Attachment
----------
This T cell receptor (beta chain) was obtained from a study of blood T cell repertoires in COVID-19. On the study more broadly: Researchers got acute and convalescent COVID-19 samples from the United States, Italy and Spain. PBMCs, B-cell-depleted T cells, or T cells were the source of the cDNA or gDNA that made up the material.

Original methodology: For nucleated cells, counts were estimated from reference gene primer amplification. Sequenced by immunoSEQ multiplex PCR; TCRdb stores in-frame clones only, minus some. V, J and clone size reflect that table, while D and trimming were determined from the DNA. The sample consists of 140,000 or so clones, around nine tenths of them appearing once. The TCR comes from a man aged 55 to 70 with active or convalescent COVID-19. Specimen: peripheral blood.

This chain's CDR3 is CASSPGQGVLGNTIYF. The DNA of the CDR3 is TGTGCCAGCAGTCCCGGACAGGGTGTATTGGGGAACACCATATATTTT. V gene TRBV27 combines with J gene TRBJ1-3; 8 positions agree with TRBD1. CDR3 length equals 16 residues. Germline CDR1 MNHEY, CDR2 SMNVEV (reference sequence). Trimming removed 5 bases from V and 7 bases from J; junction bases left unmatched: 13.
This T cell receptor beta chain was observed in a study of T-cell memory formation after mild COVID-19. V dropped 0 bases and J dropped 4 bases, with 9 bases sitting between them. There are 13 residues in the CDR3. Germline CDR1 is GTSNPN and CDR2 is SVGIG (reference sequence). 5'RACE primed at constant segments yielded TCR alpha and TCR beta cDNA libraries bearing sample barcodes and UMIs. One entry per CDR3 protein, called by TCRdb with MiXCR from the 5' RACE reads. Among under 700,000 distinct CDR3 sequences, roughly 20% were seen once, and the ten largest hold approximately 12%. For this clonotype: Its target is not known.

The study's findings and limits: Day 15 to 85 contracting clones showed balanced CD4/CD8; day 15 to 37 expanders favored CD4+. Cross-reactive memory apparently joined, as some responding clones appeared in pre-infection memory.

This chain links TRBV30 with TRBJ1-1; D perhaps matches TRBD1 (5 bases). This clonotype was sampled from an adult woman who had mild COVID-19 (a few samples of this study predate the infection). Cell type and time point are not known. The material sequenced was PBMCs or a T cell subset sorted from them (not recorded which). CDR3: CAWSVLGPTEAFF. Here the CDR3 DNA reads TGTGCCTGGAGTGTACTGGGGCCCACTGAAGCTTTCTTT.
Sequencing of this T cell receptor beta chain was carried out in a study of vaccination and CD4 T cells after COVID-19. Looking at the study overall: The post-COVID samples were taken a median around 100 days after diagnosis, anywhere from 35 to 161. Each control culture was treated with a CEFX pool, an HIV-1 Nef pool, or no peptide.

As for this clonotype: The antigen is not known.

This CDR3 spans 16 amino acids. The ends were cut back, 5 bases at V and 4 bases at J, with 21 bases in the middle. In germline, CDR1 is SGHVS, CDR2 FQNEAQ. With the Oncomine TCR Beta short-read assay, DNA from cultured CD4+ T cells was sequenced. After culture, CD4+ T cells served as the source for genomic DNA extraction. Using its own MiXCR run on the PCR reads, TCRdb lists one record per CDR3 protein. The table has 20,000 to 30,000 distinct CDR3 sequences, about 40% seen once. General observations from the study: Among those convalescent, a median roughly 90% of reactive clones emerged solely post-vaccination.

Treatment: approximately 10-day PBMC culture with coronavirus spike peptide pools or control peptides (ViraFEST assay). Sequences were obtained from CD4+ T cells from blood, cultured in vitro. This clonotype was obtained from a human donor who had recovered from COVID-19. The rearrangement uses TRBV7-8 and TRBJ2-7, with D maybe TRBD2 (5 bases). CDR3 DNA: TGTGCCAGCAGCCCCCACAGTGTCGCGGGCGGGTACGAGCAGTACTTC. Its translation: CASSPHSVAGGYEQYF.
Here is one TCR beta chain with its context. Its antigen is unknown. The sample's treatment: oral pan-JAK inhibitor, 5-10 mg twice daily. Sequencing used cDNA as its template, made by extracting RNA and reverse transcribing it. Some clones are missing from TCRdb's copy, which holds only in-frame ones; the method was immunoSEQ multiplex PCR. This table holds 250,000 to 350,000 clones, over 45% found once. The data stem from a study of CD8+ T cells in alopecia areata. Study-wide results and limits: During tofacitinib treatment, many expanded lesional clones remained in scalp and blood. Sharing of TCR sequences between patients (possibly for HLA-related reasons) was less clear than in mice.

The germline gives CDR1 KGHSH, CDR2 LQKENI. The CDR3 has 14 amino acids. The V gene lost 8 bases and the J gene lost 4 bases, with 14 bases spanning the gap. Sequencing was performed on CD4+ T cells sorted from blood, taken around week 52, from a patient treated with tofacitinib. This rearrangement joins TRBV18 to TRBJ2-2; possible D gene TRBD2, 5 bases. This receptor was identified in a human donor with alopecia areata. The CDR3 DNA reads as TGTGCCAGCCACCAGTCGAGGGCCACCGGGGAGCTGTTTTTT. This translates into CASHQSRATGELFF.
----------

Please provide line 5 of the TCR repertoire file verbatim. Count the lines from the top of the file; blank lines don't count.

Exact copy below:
The study's findings and limits: Day 15 to 85 contracting clones showed balanced CD4/CD8; day 15 to 37 expanders favored CD4+. Cross-reactive memory apparently joined, as some responding clones appeared in pre-infection memory.